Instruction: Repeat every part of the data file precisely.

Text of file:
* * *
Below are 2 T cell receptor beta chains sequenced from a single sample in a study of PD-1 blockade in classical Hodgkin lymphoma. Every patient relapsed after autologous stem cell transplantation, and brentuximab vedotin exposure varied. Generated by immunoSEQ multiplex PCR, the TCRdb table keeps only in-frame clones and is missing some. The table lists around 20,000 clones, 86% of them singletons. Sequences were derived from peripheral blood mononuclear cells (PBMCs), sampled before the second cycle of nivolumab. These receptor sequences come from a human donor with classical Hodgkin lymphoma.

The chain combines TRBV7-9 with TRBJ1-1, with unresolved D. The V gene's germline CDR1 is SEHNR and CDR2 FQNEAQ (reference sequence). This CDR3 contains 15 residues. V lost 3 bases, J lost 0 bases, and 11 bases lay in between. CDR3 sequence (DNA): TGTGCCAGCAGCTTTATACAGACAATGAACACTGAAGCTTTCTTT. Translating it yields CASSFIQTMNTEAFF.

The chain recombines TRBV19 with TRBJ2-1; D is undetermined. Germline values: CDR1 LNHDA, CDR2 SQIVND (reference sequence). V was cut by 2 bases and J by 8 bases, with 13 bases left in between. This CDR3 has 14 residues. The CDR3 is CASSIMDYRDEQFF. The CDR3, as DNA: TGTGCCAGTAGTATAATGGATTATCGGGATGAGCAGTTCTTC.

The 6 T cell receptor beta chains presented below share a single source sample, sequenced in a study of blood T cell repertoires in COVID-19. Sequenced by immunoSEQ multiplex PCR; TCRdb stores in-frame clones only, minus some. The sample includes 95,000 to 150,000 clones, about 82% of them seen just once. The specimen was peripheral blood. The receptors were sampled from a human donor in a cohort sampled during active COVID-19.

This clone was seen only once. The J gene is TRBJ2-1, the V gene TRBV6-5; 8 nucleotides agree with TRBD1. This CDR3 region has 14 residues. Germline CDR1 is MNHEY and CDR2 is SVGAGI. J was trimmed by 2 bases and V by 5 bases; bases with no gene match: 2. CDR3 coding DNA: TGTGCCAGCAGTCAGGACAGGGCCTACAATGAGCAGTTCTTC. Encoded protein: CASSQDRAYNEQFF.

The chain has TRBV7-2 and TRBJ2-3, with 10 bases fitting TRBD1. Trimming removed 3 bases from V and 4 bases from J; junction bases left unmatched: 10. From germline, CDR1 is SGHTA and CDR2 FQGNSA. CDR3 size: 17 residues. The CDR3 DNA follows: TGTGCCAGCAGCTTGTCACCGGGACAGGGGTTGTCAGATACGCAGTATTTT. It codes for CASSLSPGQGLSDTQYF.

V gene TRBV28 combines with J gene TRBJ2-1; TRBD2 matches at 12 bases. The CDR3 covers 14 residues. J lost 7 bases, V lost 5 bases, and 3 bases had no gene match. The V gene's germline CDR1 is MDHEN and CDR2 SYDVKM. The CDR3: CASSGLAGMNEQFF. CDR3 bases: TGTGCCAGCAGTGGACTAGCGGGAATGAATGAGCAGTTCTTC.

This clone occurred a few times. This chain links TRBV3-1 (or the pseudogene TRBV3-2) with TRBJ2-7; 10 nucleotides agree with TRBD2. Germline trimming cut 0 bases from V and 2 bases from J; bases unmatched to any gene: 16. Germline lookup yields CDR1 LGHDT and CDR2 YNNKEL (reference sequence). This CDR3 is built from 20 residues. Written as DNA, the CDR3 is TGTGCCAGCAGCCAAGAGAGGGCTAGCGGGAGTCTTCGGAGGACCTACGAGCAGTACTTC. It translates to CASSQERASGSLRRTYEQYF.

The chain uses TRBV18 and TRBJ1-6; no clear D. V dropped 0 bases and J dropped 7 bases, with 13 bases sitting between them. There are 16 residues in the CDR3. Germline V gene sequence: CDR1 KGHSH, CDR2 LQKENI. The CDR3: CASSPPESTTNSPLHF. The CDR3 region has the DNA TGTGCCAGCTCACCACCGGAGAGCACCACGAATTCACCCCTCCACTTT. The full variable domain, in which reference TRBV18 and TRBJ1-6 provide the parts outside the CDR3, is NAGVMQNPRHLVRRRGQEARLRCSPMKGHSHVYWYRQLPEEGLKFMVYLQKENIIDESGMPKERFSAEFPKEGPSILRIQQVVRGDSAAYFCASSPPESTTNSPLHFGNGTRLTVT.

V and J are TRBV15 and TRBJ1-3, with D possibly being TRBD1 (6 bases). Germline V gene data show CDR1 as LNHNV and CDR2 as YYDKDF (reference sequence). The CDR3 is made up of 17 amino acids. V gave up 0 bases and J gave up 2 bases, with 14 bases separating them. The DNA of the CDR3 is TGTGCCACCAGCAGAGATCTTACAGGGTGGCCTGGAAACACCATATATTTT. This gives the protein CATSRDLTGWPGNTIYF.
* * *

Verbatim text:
Below are 2 T cell receptor beta chains sequenced from a single sample in a study of PD-1 blockade in classical Hodgkin lymphoma. Every patient relapsed after autologous stem cell transplantation, and brentuximab vedotin exposure varied. Generated by immunoSEQ multiplex PCR, the TCRdb table keeps only in-frame clones and is missing some. The table lists around 20,000 clones, 86% of them singletons. Sequences were derived from peripheral blood mononuclear cells (PBMCs), sampled before the second cycle of nivolumab. These receptor sequences come from a human donor with classical Hodgkin lymphoma.

The chain combines TRBV7-9 with TRBJ1-1, with unresolved D. The V gene's germline CDR1 is SEHNR and CDR2 FQNEAQ (reference sequence). This CDR3 contains 15 residues. V lost 3 bases, J lost 0 bases, and 11 bases lay in between. CDR3 sequence (DNA): TGTGCCAGCAGCTTTATACAGACAATGAACACTGAAGCTTTCTTT. Translating it yields CASSFIQTMNTEAFF.

The chain recombines TRBV19 with TRBJ2-1; D is undetermined. Germline values: CDR1 LNHDA, CDR2 SQIVND (reference sequence). V was cut by 2 bases and J by 8 bases, with 13 bases left in between. This CDR3 has 14 residues. The CDR3 is CASSIMDYRDEQFF. The CDR3, as DNA: TGTGCCAGTAGTATAATGGATTATCGGGATGAGCAGTTCTTC.

The 6 T cell receptor beta chains presented below share a single source sample, sequenced in a study of blood T cell repertoires in COVID-19. Sequenced by immunoSEQ multiplex PCR; TCRdb stores in-frame clones only, minus some. The sample includes 95,000 to 150,000 clones, about 82% of them seen just once. The specimen was peripheral blood. The receptors were sampled from a human donor in a cohort sampled during active COVID-19.

This clone was seen only once. The J gene is TRBJ2-1, the V gene TRBV6-5; 8 nucleotides agree with TRBD1. This CDR3 region has 14 residues. Germline CDR1 is MNHEY and CDR2 is SVGAGI. J was trimmed by 2 bases and V by 5 bases; bases with no gene match: 2. CDR3 coding DNA: TGTGCCAGCAGTCAGGACAGGGCCTACAATGAGCAGTTCTTC. Encoded protein: CASSQDRAYNEQFF.

The chain has TRBV7-2 and TRBJ2-3, with 10 bases fitting TRBD1. Trimming removed 3 bases from V and 4 bases from J; junction bases left unmatched: 10. From germline, CDR1 is SGHTA and CDR2 FQGNSA. CDR3 size: 17 residues. The CDR3 DNA follows: TGTGCCAGCAGCTTGTCACCGGGACAGGGGTTGTCAGATACGCAGTATTTT. It codes for CASSLSPGQGLSDTQYF.

V gene TRBV28 combines with J gene TRBJ2-1; TRBD2 matches at 12 bases. The CDR3 covers 14 residues. J lost 7 bases, V lost 5 bases, and 3 bases had no gene match. The V gene's germline CDR1 is MDHEN and CDR2 SYDVKM. The CDR3: CASSGLAGMNEQFF. CDR3 bases: TGTGCCAGCAGTGGACTAGCGGGAATGAATGAGCAGTTCTTC.

This clone occurred a few times. This chain links TRBV3-1 (or the pseudogene TRBV3-2) with TRBJ2-7; 10 nucleotides agree with TRBD2. Germline trimming cut 0 bases from V and 2 bases from J; bases unmatched to any gene: 16. Germline lookup yields CDR1 LGHDT and CDR2 YNNKEL (reference sequence). This CDR3 is built from 20 residues. Written as DNA, the CDR3 is TGTGCCAGCAGCCAAGAGAGGGCTAGCGGGAGTCTTCGGAGGACCTACGAGCAGTACTTC. It translates to CASSQERASGSLRRTYEQYF.

The chain uses TRBV18 and TRBJ1-6; no clear D. V dropped 0 bases and J dropped 7 bases, with 13 bases sitting between them. There are 16 residues in the CDR3. Germline V gene sequence: CDR1 KGHSH, CDR2 LQKENI. The CDR3: CASSPPESTTNSPLHF. The CDR3 region has the DNA TGTGCCAGCTCACCACCGGAGAGCACCACGAATTCACCCCTCCACTTT. The full variable domain, in which reference TRBV18 and TRBJ1-6 provide the parts outside the CDR3, is NAGVMQNPRHLVRRRGQEARLRCSPMKGHSHVYWYRQLPEEGLKFMVYLQKENIIDESGMPKERFSAEFPKEGPSILRIQQVVRGDSAAYFCASSPPESTTNSPLHFGNGTRLTVT.

V and J are TRBV15 and TRBJ1-3, with D possibly being TRBD1 (6 bases). Germline V gene data show CDR1 as LNHNV and CDR2 as YYDKDF (reference sequence). The CDR3 is made up of 17 amino acids. V gave up 0 bases and J gave up 2 bases, with 14 bases separating them. The DNA of the CDR3 is TGTGCCACCAGCAGAGATCTTACAGGGTGGCCTGGAAACACCATATATTTT. This gives the protein CATSRDLTGWPGNTIYF.